|Posted:||July 25, 2017 09:34 AM|
|From:||Senator Mike Folmer|
|To:||All Senate members|
|Subject:||Reintroduction of 0% Inheritance Tax for Disabled Child Beneficiaries|
|For many years, I have introduced legislation at the request of Winnie McHale to allow disabled children to inherit their parents’ property at a 0% tax rate. Regrettably, Winnie passed away last year. In her memory, I plan to reintroduce Senate Bill 623 from last Session.
Previous cosponsors were: Wozniak, Tomlinson, Greenleaf, Vogel, Williams, Schwank, Teplitz, Fontana, Ward, Scarnati, Mensch, Kitchen, Yaw, Yudichak, Aument, Blake, Hutchinson, White, Brewster, Vulakovich, Hughes, Alloway, Costa, Rafferty, Boscola, Tartaglione, Farnese, Baker, Dinniman, Smucker, Leach, Bartolotta, Browne, Brooks, Smith, Scavello, McGarrigle, and Argall.
Pennsylvania is one of only a handful of states that tax disabled children who inherit from their parents. The Pennsylvania Department of Revenue previously said it does not believe this proposed legislation violates the Uniformity Clause of Article VIII, Section 2(b) (ii) of the Pennsylvania Constitution by allowing the General Assembly to establish disabled individuals as a class "determined to be in need of tax exemption."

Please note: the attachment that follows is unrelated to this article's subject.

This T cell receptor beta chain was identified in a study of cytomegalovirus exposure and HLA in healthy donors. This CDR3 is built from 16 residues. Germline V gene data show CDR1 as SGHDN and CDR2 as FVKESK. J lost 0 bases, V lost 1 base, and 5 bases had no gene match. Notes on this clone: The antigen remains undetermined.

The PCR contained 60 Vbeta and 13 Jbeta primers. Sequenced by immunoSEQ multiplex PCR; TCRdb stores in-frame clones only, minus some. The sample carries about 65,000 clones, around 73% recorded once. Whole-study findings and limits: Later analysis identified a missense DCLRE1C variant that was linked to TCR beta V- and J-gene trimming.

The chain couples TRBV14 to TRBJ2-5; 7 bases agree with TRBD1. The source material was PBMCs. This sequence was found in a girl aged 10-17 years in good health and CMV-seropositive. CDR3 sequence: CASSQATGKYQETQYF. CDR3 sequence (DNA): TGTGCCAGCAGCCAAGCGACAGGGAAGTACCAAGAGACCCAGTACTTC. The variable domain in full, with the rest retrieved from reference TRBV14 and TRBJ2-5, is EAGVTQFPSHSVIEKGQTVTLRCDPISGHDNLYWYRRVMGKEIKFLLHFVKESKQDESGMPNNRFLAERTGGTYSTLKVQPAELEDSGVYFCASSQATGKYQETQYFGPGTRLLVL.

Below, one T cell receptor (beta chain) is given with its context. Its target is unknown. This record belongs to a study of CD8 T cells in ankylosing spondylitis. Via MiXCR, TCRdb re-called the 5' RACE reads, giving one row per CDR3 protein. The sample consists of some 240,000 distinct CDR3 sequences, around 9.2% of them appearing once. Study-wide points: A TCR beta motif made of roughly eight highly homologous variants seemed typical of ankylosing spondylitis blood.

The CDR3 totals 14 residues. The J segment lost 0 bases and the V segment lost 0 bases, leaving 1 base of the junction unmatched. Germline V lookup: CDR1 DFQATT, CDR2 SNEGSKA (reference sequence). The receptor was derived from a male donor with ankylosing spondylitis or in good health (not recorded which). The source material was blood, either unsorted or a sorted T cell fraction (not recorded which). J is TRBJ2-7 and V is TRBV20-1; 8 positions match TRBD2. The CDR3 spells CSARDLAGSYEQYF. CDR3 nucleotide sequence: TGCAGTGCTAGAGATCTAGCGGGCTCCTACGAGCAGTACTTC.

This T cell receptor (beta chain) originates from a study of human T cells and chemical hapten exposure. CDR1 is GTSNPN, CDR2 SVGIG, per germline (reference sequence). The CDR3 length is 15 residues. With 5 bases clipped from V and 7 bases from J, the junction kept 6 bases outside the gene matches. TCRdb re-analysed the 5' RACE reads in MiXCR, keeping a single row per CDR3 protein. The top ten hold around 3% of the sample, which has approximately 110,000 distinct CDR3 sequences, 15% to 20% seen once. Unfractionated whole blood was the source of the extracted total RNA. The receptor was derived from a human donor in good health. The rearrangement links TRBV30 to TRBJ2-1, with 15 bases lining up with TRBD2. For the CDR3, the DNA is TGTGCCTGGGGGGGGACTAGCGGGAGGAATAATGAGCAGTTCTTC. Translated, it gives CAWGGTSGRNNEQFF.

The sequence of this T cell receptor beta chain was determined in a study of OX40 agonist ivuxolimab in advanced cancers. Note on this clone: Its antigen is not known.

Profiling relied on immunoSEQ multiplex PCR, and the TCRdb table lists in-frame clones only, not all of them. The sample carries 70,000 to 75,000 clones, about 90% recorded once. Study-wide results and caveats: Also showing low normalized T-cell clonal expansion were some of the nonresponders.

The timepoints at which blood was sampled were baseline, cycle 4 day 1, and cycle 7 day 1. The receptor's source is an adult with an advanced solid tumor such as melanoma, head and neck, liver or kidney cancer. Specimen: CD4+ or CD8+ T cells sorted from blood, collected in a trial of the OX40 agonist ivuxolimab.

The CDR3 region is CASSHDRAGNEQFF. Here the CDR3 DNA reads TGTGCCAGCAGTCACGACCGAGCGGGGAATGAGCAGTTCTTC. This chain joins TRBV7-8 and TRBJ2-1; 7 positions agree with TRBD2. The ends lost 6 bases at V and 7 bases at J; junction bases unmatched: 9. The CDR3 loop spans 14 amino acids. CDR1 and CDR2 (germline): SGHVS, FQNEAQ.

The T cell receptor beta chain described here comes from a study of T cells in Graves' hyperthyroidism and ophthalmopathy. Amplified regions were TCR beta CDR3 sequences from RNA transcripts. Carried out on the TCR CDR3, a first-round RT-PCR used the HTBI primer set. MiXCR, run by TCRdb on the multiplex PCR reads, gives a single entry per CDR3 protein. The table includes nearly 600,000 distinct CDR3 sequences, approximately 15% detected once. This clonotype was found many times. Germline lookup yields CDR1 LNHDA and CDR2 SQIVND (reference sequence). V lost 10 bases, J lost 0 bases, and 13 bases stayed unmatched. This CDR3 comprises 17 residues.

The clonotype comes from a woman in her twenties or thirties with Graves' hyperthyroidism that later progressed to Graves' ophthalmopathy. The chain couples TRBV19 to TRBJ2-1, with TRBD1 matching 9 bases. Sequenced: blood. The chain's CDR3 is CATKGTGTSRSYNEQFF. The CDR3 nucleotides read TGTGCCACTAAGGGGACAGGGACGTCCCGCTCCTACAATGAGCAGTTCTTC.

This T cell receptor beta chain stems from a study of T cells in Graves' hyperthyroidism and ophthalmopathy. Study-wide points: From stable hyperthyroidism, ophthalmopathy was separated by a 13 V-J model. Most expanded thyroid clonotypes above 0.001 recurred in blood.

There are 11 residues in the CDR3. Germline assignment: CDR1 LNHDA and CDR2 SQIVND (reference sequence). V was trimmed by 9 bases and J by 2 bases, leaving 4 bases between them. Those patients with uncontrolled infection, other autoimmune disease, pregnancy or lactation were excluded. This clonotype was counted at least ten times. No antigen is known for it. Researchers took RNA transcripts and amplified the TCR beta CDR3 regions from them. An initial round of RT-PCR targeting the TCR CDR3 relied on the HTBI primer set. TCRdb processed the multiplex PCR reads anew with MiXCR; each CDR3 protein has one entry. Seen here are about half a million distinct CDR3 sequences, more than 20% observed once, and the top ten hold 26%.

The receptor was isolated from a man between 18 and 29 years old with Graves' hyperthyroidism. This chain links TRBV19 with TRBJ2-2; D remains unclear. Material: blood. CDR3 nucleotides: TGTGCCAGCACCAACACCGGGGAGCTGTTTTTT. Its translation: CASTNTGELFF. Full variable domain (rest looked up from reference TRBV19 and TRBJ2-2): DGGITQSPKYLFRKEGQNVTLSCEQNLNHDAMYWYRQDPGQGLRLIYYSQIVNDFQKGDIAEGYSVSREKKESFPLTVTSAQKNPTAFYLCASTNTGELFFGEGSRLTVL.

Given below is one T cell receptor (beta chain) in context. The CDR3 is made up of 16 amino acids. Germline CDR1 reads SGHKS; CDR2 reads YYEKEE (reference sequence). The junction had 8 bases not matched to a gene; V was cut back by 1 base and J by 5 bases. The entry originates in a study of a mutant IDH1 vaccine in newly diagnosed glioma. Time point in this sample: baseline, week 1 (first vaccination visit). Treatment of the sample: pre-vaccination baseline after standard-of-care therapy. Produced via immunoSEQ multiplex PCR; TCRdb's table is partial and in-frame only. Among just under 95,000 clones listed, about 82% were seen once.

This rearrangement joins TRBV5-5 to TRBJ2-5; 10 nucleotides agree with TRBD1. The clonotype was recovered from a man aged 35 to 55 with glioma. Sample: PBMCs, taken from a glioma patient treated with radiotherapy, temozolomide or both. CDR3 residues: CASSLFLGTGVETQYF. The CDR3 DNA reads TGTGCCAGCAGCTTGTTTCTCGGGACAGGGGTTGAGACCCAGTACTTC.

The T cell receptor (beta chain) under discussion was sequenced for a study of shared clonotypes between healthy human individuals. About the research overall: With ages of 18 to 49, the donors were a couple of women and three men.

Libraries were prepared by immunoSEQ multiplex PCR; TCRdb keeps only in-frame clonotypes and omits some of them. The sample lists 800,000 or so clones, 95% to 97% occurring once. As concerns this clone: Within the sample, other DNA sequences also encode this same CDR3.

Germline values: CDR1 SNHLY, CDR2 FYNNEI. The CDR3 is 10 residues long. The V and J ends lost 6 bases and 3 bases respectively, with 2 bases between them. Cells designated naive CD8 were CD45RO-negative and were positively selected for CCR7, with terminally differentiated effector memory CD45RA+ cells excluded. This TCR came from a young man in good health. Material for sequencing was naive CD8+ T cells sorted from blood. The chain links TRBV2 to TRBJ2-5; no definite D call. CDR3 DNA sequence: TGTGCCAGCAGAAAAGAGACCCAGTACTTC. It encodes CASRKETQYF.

Under current Pennsylvania law, the transfer of property of a deceased spouse or a deceased minor child is taxed at a 0% rate. However, disabled children are taxed at the full inheritance tax rate. My legislation would provide for a 0% rate for a “disabled child” as determined by governmental agencies only (i.e., no self-nominated status).
The most compassionate and cost effective place to raise, care for, and educate a disabled child is in their parents’ homes with appropriate support. For some families with a disabled member, their estates may have only one major asset to pay inheritance taxes: the real estate where the child is living. When a home is sold in order to satisfy the inheritance tax, those children can become homeless. Such children must then turn to the social safety net for care, housing, and other support. This is the most expensive, long term choice for the care of a disabled child.
If the Commonwealth stops imposing a tax on estates inherited by disabled children, their real estate can remain as the home bases for disabled people for as long as it is needed and at a much lower cost to the Commonwealth’s social safety net. I believe this is a win-win for both disabled people and taxpayers.
I hope you will consider being a cosponsor of this legislation in Winnie McHale’s memory.
Introduced as SB861